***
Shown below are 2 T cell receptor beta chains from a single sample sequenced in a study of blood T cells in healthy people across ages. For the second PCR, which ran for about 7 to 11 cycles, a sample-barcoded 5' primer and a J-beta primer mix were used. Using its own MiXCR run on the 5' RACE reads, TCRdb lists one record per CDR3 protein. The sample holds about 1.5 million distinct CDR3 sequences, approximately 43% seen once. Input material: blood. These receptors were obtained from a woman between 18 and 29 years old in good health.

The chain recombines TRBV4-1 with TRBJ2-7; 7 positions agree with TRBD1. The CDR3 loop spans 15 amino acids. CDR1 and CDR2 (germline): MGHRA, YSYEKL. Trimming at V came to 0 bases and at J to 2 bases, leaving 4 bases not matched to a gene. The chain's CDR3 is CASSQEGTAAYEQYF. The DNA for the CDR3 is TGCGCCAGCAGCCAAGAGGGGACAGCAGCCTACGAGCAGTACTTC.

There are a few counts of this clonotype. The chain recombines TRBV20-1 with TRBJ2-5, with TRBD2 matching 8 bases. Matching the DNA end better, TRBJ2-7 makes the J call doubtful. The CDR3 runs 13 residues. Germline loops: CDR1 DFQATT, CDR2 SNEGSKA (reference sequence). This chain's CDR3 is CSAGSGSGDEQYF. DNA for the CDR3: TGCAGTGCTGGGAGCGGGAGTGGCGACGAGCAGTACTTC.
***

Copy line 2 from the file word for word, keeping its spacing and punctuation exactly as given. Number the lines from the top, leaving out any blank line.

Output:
The chain recombines TRBV4-1 with TRBJ2-7; 7 positions agree with TRBD1. The CDR3 loop spans 15 amino acids. CDR1 and CDR2 (germline): MGHRA, YSYEKL. Trimming at V came to 0 bases and at J to 2 bases, leaving 4 bases not matched to a gene. The chain's CDR3 is CASSQEGTAAYEQYF. The DNA for the CDR3 is TGCGCCAGCAGCCAAGAGGGGACAGCAGCCTACGAGCAGTACTTC.